Qasem Saedi, an Iranian conservative lawmaker says rising prices can trigger new unrest worse than nationwide protests that rocked Iran in 2018 and 2019.

Moderate news website Rouydad24 quoted Saedi as saying that the current situation is more serious because the people's livelihood and bread, as the bare minimum for survival, are at stake.

Bread prices jumped last week as the government ended import subsidies for wheat and other essential commodities.

The lawmaker from Khuzestan, where intermittent protests have taken place since last week, said that never in the past 43 years since the Islamic Republic came to existence people have been so concerned about back-breaking prices. Saedi added that millions of Iranians are unable to plan for their life because wrong government policies have made any prediction impossible.

Saedi added that the people's expectations from President Ebrahim Raisi have not been met and we must now acknowledge that his economic team is weak. "It looks like they have no plans and if they had any, those plans totally ignored the interests of low-income Iranians," Saedi said.

"It no longer makes sense comparing prices to what they were in the past months. People can find out about rising prices by comparing them to yesterday's prices," he added.

Qasem Saedi, conservative member of Iran's parliament

The lawmaker explained that low incomes, high inflation, and the government's inability to provide essential commodities have made life difficult for Iranians who can no longer tolerate the shortages and high prices. "This is a situation our enemies in and out of the country have always wished for," Saedi stressed.

Meanwhile, Iran Monitor website quoted former lawmaker Mansour Haghighatpoor as saying that the current parliament (Majles) shares responsibility for the failure of Raisi's government as lawmakers laid a red carpet for Raisi following his election as President in 2021, although now they do not know what to do with the government they helped rise to power.

Haghighatpoor also criticized the Majles for failing to use its supervisory tools to correct the situation. The former lawmaker obviously ignored the fact that the Majles tried on several occasion to impeach Raisi's economic ministers but the its presidium shelved the calls thanks to Supreme Leader Ali Khamenei's support for the Raisi administration that many believe is the leader's creation.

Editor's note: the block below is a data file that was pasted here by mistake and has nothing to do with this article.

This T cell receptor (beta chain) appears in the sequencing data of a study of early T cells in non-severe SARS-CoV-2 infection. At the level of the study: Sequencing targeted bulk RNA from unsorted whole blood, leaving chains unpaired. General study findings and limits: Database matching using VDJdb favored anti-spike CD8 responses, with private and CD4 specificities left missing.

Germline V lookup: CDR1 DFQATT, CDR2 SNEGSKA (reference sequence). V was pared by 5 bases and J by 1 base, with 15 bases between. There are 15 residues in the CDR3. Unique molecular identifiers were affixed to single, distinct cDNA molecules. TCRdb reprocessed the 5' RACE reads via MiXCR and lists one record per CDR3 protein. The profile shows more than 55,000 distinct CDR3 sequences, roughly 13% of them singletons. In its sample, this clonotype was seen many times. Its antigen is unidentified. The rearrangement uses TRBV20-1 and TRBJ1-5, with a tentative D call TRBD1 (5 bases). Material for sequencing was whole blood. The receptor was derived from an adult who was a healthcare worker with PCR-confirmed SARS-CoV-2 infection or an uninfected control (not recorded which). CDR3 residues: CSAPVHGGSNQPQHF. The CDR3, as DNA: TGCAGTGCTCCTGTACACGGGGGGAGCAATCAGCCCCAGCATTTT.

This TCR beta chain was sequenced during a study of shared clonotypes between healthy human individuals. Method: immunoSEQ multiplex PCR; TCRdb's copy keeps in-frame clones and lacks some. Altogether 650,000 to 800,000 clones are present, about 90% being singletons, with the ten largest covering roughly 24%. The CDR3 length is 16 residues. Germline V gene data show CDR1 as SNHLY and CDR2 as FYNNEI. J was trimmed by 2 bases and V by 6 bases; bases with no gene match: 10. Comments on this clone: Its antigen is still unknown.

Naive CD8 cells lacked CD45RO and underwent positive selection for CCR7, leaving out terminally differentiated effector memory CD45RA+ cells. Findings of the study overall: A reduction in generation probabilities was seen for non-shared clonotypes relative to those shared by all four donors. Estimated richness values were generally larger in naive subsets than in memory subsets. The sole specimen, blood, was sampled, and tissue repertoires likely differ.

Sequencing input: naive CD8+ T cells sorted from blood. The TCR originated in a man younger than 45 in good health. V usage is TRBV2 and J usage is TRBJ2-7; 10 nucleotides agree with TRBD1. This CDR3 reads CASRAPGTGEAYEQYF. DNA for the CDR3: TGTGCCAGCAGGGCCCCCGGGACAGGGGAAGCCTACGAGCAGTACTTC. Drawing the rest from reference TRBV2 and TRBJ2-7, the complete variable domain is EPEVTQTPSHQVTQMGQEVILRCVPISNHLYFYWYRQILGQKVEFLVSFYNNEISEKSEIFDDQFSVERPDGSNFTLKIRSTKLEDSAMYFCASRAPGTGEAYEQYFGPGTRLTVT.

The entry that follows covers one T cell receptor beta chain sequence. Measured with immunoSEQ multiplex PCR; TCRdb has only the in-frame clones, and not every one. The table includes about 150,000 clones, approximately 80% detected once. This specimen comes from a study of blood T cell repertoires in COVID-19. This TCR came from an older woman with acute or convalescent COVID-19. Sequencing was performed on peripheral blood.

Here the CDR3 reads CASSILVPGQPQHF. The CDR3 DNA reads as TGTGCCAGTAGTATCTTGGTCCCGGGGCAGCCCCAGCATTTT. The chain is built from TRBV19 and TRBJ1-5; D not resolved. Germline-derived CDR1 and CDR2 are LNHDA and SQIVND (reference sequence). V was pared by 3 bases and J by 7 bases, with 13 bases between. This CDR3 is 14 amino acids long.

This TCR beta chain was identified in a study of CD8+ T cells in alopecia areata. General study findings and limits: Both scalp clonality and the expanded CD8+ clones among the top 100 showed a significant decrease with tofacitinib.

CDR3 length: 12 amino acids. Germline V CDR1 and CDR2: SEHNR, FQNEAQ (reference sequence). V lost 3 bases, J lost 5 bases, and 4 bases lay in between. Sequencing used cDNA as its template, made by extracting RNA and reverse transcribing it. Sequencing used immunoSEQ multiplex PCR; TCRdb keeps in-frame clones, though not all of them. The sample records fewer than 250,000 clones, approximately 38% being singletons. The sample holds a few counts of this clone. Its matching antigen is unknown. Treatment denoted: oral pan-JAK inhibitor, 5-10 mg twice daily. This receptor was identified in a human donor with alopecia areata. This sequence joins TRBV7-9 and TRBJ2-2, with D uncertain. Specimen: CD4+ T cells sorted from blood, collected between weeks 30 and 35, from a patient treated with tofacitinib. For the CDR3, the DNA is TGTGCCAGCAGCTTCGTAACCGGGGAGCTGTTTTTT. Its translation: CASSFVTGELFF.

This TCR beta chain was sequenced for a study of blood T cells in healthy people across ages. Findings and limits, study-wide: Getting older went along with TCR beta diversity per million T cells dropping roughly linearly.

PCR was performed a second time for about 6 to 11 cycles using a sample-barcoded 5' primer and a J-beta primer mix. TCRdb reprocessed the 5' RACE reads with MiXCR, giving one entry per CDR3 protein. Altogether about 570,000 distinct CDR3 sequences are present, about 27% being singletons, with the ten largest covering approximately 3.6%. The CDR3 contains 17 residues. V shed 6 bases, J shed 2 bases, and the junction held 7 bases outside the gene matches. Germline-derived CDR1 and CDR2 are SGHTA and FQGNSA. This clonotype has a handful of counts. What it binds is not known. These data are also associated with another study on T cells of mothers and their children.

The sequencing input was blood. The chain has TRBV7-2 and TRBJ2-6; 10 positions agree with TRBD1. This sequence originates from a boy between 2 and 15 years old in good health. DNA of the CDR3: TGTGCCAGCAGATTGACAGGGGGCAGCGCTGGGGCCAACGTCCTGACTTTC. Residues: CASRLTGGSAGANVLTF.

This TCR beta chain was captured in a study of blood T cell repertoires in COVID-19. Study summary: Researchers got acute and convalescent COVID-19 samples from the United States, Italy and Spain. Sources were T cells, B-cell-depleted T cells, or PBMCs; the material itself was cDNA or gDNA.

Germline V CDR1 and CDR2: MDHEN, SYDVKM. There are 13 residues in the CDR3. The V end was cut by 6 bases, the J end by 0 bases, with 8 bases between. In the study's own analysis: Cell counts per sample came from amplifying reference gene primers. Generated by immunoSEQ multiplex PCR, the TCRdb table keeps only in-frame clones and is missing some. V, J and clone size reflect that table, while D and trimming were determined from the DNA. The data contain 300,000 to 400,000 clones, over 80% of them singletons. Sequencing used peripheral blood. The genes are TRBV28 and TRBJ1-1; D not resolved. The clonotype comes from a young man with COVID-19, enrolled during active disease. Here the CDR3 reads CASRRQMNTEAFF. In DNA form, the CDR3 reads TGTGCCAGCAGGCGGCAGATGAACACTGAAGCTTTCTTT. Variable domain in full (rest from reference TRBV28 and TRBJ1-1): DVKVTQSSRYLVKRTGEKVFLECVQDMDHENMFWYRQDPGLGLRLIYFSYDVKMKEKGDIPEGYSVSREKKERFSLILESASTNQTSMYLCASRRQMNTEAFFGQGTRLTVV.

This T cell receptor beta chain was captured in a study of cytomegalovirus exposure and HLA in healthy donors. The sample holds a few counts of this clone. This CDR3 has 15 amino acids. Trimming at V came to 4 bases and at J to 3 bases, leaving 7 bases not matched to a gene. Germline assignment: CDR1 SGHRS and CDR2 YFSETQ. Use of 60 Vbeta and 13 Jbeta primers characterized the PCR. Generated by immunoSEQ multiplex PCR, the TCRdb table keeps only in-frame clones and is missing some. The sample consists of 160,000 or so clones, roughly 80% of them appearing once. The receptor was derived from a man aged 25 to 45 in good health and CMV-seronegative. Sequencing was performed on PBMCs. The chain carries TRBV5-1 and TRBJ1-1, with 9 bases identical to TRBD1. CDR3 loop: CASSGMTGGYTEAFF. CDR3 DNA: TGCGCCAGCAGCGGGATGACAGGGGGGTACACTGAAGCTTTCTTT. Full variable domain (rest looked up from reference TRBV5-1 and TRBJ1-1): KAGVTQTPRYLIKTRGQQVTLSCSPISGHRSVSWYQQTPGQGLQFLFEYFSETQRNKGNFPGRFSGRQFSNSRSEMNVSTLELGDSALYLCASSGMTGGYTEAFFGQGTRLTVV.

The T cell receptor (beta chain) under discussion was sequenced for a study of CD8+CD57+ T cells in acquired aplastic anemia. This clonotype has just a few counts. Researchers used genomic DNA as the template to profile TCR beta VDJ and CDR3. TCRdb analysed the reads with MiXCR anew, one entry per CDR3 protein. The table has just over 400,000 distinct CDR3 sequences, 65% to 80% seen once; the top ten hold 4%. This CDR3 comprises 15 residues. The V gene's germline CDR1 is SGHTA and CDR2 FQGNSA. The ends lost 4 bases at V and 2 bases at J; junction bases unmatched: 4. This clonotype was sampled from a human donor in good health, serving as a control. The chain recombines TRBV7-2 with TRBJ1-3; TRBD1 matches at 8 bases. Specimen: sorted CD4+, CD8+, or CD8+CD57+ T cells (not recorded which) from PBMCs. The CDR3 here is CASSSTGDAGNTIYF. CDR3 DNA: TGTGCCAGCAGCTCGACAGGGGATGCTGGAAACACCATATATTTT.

The former lawmaker pointed out that Iran's economic problems are the outcome of an undeniable mismanagement. He charged that the Majles confirmed a group of ministers but cannot supervise or correct their behavior. Haghighatpoor characterized the parliament's performance in this regard as "treason." He said not doing anything about the ministers' failures and not protecting the country's national interests is tantamount to adding insult to injury.

This comes while Iranian political commentator Hassan Beheshtipoor said in an interview with Didban Iran that besides domestic political reasons, there are also international developments that indicate Iran is going to come under further economic pressures. Beheshtipoor added that the current situation in the energy market is not going to last long and at the same time, US Congress seems to be determined to prevent a nuclear agreement between Tehran and Washington that would inevitably bring about an improvement to Iran's ailing economy.

However, like most Iranian analysts, Beheshtipoor also said that the best option for Iran is to try to find a new solution to issues hampering an agreement with the United States, as Tehran is under immense economic pressures.

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